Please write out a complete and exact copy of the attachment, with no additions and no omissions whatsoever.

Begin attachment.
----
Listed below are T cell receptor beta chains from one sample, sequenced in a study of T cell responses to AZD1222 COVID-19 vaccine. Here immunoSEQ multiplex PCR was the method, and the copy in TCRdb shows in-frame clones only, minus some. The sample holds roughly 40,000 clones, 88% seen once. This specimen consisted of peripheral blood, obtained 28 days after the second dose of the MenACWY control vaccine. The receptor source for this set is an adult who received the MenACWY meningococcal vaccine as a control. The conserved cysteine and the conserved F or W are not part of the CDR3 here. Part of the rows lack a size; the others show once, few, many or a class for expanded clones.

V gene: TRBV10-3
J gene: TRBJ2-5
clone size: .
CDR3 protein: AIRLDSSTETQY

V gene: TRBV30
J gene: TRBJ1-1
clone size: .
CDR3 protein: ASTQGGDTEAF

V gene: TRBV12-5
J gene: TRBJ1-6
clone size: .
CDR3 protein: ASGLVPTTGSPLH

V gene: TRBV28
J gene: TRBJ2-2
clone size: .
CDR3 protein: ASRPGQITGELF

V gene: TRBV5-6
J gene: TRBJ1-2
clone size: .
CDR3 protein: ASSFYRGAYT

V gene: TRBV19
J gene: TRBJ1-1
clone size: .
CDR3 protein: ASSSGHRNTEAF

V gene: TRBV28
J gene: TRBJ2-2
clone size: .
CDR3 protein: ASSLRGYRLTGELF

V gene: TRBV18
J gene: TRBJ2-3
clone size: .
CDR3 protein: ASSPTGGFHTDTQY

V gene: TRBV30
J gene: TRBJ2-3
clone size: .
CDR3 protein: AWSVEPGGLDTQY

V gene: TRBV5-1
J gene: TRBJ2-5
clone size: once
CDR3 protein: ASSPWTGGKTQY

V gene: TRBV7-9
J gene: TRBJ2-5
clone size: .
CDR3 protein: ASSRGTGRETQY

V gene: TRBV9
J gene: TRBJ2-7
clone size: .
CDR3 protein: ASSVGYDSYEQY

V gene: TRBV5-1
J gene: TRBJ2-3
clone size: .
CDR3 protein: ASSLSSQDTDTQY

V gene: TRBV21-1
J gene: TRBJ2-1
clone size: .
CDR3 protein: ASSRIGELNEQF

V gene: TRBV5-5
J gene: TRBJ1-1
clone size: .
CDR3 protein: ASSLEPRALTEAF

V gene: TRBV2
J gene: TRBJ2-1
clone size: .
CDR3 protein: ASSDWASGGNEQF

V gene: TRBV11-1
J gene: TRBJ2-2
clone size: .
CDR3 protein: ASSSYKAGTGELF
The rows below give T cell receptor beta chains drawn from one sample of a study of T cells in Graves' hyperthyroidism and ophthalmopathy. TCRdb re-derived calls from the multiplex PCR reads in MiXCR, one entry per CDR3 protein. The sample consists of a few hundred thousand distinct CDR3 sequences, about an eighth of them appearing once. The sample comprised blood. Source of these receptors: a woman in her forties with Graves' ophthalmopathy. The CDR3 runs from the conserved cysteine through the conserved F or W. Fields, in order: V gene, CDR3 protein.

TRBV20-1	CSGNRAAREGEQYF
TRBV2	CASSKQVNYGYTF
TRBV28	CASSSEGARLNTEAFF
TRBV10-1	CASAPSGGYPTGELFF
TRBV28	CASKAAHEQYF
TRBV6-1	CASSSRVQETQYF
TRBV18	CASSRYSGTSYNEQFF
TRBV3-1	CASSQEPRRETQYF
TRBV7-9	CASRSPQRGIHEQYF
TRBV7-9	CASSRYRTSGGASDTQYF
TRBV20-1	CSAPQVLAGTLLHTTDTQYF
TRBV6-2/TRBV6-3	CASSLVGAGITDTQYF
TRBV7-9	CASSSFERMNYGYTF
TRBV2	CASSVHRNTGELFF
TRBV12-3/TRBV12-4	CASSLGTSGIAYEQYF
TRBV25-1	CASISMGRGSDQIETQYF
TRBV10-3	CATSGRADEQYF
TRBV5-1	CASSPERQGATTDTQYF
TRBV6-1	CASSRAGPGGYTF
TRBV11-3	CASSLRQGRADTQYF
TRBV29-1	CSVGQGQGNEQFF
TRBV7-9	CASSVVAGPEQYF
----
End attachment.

Listed below are T cell receptor beta chains from one sample, sequenced in a study of T cell responses to AZD1222 COVID-19 vaccine. Here immunoSEQ multiplex PCR was the method, and the copy in TCRdb shows in-frame clones only, minus some. The sample holds roughly 40,000 clones, 88% seen once. This specimen consisted of peripheral blood, obtained 28 days after the second dose of the MenACWY control vaccine. The receptor source for this set is an adult who received the MenACWY meningococcal vaccine as a control. The conserved cysteine and the conserved F or W are not part of the CDR3 here. Part of the rows lack a size; the others show once, few, many or a class for expanded clones.

V gene: TRBV10-3
J gene: TRBJ2-5
clone size: .
CDR3 protein: AIRLDSSTETQY

V gene: TRBV30
J gene: TRBJ1-1
clone size: .
CDR3 protein: ASTQGGDTEAF

V gene: TRBV12-5
J gene: TRBJ1-6
clone size: .
CDR3 protein: ASGLVPTTGSPLH

V gene: TRBV28
J gene: TRBJ2-2
clone size: .
CDR3 protein: ASRPGQITGELF

V gene: TRBV5-6
J gene: TRBJ1-2
clone size: .
CDR3 protein: ASSFYRGAYT

V gene: TRBV19
J gene: TRBJ1-1
clone size: .
CDR3 protein: ASSSGHRNTEAF

V gene: TRBV28
J gene: TRBJ2-2
clone size: .
CDR3 protein: ASSLRGYRLTGELF

V gene: TRBV18
J gene: TRBJ2-3
clone size: .
CDR3 protein: ASSPTGGFHTDTQY

V gene: TRBV30
J gene: TRBJ2-3
clone size: .
CDR3 protein: AWSVEPGGLDTQY

V gene: TRBV5-1
J gene: TRBJ2-5
clone size: once
CDR3 protein: ASSPWTGGKTQY

V gene: TRBV7-9
J gene: TRBJ2-5
clone size: .
CDR3 protein: ASSRGTGRETQY

V gene: TRBV9
J gene: TRBJ2-7
clone size: .
CDR3 protein: ASSVGYDSYEQY

V gene: TRBV5-1
J gene: TRBJ2-3
clone size: .
CDR3 protein: ASSLSSQDTDTQY

V gene: TRBV21-1
J gene: TRBJ2-1
clone size: .
CDR3 protein: ASSRIGELNEQF

V gene: TRBV5-5
J gene: TRBJ1-1
clone size: .
CDR3 protein: ASSLEPRALTEAF

V gene: TRBV2
J gene: TRBJ2-1
clone size: .
CDR3 protein: ASSDWASGGNEQF

V gene: TRBV11-1
J gene: TRBJ2-2
clone size: .
CDR3 protein: ASSSYKAGTGELF
The rows below give T cell receptor beta chains drawn from one sample of a study of T cells in Graves' hyperthyroidism and ophthalmopathy. TCRdb re-derived calls from the multiplex PCR reads in MiXCR, one entry per CDR3 protein. The sample consists of a few hundred thousand distinct CDR3 sequences, about an eighth of them appearing once. The sample comprised blood. Source of these receptors: a woman in her forties with Graves' ophthalmopathy. The CDR3 runs from the conserved cysteine through the conserved F or W. Fields, in order: V gene, CDR3 protein.

TRBV20-1	CSGNRAAREGEQYF
TRBV2	CASSKQVNYGYTF
TRBV28	CASSSEGARLNTEAFF
TRBV10-1	CASAPSGGYPTGELFF
TRBV28	CASKAAHEQYF
TRBV6-1	CASSSRVQETQYF
TRBV18	CASSRYSGTSYNEQFF
TRBV3-1	CASSQEPRRETQYF
TRBV7-9	CASRSPQRGIHEQYF
TRBV7-9	CASSRYRTSGGASDTQYF
TRBV20-1	CSAPQVLAGTLLHTTDTQYF
TRBV6-2/TRBV6-3	CASSLVGAGITDTQYF
TRBV7-9	CASSSFERMNYGYTF
TRBV2	CASSVHRNTGELFF
TRBV12-3/TRBV12-4	CASSLGTSGIAYEQYF
TRBV25-1	CASISMGRGSDQIETQYF
TRBV10-3	CATSGRADEQYF
TRBV5-1	CASSPERQGATTDTQYF
TRBV6-1	CASSRAGPGGYTF
TRBV11-3	CASSLRQGRADTQYF
TRBV29-1	CSVGQGQGNEQFF
TRBV7-9	CASSVVAGPEQYF